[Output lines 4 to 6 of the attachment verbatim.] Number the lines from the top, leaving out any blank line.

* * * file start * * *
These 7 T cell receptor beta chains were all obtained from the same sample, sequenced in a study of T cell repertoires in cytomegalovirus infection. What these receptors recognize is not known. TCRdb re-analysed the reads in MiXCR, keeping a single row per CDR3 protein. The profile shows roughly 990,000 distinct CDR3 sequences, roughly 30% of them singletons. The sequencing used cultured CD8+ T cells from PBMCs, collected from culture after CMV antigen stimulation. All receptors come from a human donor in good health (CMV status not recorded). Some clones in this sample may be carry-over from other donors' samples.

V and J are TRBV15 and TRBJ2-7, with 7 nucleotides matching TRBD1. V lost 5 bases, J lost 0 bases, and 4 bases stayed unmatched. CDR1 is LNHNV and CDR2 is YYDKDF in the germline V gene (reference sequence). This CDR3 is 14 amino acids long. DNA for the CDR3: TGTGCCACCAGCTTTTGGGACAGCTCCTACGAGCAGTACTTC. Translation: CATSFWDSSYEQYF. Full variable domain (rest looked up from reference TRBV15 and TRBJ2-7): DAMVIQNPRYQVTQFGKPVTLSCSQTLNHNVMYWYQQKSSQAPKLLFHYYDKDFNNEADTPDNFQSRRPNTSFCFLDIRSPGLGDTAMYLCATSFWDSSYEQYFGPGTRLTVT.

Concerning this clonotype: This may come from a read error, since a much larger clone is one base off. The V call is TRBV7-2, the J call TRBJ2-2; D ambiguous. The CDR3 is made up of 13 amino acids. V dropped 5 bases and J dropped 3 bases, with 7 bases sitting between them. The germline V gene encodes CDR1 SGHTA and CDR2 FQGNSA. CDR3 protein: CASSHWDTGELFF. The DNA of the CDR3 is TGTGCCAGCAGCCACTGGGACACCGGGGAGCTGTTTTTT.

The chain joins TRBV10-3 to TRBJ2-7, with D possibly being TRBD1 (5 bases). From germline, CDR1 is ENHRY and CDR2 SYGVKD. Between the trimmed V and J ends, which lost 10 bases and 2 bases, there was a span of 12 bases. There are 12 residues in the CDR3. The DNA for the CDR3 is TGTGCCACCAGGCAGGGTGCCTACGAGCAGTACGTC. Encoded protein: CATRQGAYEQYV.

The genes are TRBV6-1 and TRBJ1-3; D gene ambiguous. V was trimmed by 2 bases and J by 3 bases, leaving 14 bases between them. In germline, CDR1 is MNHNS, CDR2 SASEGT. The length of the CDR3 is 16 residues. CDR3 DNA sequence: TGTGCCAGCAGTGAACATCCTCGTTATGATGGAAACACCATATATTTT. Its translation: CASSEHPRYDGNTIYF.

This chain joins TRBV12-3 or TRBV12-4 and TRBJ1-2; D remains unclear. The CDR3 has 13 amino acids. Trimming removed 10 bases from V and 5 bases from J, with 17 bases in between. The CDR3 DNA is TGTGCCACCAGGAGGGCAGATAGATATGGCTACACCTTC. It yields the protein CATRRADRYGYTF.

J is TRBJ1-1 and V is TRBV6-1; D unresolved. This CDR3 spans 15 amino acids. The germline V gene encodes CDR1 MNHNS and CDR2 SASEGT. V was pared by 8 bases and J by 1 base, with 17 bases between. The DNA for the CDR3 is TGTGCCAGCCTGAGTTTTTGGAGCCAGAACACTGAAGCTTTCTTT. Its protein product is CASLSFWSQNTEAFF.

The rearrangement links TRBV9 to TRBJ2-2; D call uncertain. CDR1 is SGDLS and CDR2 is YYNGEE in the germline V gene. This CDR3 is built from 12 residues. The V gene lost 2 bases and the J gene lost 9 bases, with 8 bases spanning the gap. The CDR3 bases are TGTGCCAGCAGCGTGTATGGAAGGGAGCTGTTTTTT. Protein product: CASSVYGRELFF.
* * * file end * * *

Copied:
The chain joins TRBV10-3 to TRBJ2-7, with D possibly being TRBD1 (5 bases). From germline, CDR1 is ENHRY and CDR2 SYGVKD. Between the trimmed V and J ends, which lost 10 bases and 2 bases, there was a span of 12 bases. There are 12 residues in the CDR3. The DNA for the CDR3 is TGTGCCACCAGGCAGGGTGCCTACGAGCAGTACGTC. Encoded protein: CATRQGAYEQYV.

The genes are TRBV6-1 and TRBJ1-3; D gene ambiguous. V was trimmed by 2 bases and J by 3 bases, leaving 14 bases between them. In germline, CDR1 is MNHNS, CDR2 SASEGT. The length of the CDR3 is 16 residues. CDR3 DNA sequence: TGTGCCAGCAGTGAACATCCTCGTTATGATGGAAACACCATATATTTT. Its translation: CASSEHPRYDGNTIYF.

This chain joins TRBV12-3 or TRBV12-4 and TRBJ1-2; D remains unclear. The CDR3 has 13 amino acids. Trimming removed 10 bases from V and 5 bases from J, with 17 bases in between. The CDR3 DNA is TGTGCCACCAGGAGGGCAGATAGATATGGCTACACCTTC. It yields the protein CATRRADRYGYTF.